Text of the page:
Parents experiences of pregnancy following perinatal loss: An integrative review
Background: Pregnancy following perinatal loss has a profound effect on parents and may contribute to intense psychological distress including grief, post-traumatic stress disorder, anxiety and depression. The subsequent pregnancy may also be perceived as more stressful due to the fear of recurrent loss. Midwives and other health care professionals need to be sensitive and empathetic to the needs of these parents when providing care in a pregnancy subsequent to a loss. Methodology: The aim of this integrated literature review was to explore parents’ experiences of pregnancy following a previous perinatal loss using a systematic approach. This is presented in a five-stage process that includes problem identification, literature search, data extraction and evaluation, data analysis and presentation of results. A systematic search of seven electronic databases was conducted (Jan 2009 -Jan 2023) to identify relevant primary research which addressed parents’ experiences of pregnancy following a previous perinatal loss. Seven papers met the eligibility criteria and were assessed for quality using Crowe’s Critical Appraisal Tool (CCAT). Thematic analysis identified two themes. Findings: The key themes identified from the literature were; the psychosocial needs and challenges faced by previously bereaved parents in subsequent pregnancies; and the need for specialist care and support in a subsequent pregnancy. Psychological needs and challenges included continued grief, depression, anxiety, and disparities in the grief process between men and women. The importance of specialist care with an increased level of support from competent, confident and compassionate health care providers was highlighted. Conclusion: The experience of pregnancy following a perinatal loss can be a complex emotional experience for parents. The review identifies the need for post pregnancy loss debriefing and counselling and care pathways specific to caring for women and their partners in a pregnancy subsequent to a perinatal loss. Care in pregnancy subsequent to loss should be provided by empathetic, competent health care providers and include additional antenatal clinic appointments, pregnancy monitoring and psychological support in order to meet the needs of these expectant parents.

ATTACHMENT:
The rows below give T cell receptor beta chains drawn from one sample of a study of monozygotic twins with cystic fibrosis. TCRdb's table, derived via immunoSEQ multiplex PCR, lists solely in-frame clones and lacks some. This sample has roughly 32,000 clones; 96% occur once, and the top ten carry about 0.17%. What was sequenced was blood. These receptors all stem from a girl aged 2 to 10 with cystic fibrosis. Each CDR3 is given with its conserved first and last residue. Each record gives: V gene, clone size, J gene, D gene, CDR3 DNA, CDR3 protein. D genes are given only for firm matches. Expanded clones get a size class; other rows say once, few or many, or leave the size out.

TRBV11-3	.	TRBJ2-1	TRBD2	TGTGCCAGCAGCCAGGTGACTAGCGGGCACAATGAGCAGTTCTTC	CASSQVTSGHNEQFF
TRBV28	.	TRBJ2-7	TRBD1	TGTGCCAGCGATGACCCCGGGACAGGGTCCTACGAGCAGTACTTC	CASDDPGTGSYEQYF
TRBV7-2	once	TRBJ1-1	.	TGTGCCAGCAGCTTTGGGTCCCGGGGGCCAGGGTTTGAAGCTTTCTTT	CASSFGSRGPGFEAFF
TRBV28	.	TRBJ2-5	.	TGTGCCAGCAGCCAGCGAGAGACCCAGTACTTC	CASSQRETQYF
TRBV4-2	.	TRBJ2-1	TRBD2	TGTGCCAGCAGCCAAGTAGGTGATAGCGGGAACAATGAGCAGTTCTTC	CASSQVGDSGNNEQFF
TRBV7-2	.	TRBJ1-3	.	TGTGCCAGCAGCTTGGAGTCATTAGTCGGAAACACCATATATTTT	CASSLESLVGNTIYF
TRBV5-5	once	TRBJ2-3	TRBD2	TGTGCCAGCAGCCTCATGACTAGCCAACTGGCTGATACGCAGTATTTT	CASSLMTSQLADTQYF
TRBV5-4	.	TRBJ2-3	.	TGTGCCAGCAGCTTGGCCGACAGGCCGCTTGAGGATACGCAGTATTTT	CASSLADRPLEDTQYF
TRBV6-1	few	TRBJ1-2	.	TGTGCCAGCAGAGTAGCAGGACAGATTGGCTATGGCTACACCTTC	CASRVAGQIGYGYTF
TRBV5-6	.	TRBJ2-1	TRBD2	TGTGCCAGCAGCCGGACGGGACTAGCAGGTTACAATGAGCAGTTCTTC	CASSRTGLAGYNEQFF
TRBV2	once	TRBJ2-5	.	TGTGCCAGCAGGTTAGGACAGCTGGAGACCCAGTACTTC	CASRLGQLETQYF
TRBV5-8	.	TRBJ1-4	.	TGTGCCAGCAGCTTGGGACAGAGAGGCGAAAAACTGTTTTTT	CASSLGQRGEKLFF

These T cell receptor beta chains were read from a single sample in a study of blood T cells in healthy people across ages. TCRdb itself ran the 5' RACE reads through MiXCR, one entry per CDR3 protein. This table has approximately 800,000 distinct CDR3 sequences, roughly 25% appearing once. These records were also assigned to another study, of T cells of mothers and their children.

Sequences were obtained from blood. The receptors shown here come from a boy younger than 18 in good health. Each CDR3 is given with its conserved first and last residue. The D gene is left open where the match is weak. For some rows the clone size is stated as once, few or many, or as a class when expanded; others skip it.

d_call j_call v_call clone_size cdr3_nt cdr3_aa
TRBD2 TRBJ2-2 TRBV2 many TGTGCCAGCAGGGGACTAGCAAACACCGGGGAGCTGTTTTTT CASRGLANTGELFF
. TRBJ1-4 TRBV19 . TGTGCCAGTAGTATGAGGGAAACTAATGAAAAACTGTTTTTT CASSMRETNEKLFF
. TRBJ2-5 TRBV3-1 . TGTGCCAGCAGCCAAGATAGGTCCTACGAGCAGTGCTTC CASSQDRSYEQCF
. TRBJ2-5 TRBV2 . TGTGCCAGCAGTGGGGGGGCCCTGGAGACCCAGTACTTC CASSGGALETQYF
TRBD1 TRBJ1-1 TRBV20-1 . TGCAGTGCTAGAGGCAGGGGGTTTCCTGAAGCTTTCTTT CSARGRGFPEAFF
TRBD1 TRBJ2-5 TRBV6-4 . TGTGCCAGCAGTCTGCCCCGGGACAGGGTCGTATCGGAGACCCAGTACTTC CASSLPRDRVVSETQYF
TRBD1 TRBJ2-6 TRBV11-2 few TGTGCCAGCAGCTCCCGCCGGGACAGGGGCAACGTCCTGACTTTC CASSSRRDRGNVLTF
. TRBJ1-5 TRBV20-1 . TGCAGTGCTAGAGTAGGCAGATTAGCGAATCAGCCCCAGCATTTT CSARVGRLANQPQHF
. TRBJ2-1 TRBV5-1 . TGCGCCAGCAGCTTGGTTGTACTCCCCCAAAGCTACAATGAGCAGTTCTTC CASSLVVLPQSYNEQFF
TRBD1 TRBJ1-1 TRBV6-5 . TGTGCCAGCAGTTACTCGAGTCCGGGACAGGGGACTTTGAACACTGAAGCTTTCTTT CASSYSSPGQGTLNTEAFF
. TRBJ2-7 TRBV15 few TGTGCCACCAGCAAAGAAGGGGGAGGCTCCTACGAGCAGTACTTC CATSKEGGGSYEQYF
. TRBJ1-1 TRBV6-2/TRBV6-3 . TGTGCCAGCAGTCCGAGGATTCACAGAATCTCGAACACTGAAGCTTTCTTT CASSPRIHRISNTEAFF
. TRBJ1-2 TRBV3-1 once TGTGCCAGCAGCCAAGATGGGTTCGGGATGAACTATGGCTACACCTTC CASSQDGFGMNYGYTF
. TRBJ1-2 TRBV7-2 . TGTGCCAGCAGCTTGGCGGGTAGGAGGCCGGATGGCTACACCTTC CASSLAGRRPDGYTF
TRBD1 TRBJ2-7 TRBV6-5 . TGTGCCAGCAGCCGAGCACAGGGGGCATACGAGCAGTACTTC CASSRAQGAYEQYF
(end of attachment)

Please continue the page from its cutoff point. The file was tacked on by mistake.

PublicationMidwifery 121, 103673
Also affiliated with
- Health Research Institute (HRI)
Department or School
- Nursing and Midwifery